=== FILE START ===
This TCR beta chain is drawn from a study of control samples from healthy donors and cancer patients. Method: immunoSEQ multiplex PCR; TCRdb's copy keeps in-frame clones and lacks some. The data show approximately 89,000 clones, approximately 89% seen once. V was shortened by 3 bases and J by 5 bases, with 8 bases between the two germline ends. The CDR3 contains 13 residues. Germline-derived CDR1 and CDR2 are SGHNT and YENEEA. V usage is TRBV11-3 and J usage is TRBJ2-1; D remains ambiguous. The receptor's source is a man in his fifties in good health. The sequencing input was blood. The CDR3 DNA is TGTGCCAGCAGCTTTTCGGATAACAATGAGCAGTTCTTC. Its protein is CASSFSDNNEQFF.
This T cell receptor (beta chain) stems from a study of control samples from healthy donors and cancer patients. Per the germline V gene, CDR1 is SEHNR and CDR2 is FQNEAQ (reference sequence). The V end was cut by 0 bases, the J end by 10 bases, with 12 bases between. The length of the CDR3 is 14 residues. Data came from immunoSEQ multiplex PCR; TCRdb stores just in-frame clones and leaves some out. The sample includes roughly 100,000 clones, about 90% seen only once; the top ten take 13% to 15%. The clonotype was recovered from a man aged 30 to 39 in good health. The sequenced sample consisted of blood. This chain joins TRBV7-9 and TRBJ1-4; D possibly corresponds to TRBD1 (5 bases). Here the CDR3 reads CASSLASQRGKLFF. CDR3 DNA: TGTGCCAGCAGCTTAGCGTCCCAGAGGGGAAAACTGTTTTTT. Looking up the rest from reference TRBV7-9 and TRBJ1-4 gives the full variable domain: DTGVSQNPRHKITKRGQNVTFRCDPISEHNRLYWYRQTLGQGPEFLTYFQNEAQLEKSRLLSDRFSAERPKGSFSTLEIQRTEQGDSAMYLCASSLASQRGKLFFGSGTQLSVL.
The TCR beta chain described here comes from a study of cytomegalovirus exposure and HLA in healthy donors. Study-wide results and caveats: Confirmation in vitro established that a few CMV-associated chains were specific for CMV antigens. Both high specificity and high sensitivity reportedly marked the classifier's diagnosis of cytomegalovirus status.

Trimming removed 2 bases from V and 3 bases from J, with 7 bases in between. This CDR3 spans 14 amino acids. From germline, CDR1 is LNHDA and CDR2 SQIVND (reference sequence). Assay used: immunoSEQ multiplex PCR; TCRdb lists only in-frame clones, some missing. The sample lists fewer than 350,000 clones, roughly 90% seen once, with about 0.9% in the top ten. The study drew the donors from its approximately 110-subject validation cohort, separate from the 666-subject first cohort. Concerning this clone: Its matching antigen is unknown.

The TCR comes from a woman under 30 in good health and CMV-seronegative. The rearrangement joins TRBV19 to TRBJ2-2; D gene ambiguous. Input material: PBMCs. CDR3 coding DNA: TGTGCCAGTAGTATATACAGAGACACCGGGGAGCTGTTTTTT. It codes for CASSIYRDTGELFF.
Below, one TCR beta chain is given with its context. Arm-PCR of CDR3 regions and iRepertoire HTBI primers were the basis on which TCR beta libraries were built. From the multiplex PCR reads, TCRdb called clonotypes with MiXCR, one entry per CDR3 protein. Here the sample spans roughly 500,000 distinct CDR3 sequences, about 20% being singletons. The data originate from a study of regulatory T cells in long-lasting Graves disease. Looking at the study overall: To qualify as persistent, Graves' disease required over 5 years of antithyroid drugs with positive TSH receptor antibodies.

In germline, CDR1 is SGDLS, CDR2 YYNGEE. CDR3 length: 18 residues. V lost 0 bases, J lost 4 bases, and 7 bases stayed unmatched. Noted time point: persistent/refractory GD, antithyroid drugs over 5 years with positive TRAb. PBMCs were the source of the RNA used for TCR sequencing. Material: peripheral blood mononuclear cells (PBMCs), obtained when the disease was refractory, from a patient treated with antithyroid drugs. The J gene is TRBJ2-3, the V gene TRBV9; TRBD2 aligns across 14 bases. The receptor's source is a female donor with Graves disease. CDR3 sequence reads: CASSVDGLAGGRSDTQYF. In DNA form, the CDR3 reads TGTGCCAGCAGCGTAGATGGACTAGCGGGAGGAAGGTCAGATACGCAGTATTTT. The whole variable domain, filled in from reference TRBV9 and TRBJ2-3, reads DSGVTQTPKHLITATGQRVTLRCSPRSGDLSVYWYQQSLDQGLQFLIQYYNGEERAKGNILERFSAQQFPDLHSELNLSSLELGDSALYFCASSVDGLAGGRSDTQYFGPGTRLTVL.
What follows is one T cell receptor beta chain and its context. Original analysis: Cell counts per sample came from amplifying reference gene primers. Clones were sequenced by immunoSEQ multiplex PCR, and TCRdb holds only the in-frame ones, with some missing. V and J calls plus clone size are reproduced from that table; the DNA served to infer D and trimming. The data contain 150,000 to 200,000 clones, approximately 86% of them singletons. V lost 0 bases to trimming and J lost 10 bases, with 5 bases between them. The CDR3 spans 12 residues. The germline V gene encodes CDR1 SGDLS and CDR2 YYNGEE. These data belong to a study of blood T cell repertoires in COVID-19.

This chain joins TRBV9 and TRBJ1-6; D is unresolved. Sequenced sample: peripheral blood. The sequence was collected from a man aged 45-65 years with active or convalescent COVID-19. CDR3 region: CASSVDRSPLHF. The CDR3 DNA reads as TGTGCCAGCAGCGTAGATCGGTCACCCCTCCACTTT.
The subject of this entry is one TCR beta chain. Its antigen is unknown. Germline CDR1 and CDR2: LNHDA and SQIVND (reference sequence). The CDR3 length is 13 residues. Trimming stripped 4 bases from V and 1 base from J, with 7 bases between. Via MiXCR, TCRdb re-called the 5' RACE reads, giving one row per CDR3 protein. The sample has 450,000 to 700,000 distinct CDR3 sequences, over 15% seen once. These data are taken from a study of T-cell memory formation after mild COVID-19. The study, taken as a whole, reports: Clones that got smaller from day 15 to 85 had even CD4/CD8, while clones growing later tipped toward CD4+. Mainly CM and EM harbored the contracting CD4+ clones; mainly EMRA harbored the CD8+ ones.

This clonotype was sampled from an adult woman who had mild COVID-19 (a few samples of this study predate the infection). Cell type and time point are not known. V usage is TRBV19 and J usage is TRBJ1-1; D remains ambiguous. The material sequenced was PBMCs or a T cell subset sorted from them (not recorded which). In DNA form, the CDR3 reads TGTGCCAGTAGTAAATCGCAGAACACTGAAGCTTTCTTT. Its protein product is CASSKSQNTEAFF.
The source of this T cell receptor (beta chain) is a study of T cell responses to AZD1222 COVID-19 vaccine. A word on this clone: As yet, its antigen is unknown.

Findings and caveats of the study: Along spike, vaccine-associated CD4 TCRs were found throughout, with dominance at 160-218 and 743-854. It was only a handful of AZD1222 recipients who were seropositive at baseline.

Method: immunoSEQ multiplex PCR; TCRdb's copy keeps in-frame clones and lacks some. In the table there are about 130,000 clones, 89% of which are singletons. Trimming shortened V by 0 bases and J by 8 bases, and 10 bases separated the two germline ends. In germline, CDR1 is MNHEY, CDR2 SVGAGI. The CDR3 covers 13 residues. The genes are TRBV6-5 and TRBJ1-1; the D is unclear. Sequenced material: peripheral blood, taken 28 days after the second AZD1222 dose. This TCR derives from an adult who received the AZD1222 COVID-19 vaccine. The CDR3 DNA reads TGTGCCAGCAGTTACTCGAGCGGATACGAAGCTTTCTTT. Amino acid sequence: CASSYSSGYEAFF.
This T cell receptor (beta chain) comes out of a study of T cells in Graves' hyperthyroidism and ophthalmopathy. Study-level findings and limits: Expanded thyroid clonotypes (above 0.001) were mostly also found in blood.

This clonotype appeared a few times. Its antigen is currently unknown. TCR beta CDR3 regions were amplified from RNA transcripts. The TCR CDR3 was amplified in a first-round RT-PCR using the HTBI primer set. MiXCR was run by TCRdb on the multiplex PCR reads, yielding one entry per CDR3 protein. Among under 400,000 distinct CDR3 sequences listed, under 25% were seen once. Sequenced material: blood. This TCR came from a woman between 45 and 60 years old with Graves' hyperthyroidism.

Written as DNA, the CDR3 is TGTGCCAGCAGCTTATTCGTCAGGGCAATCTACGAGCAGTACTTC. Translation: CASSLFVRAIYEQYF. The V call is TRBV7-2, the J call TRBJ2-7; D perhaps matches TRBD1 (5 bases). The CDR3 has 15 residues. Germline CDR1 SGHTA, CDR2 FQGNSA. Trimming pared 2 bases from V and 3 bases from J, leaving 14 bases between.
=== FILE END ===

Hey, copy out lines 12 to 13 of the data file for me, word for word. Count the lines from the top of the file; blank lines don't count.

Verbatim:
The source of this T cell receptor (beta chain) is a study of T cell responses to AZD1222 COVID-19 vaccine. A word on this clone: As yet, its antigen is unknown.

Findings and caveats of the study: Along spike, vaccine-associated CD4 TCRs were found throughout, with dominance at 160-218 and 743-854. It was only a handful of AZD1222 recipients who were seropositive at baseline.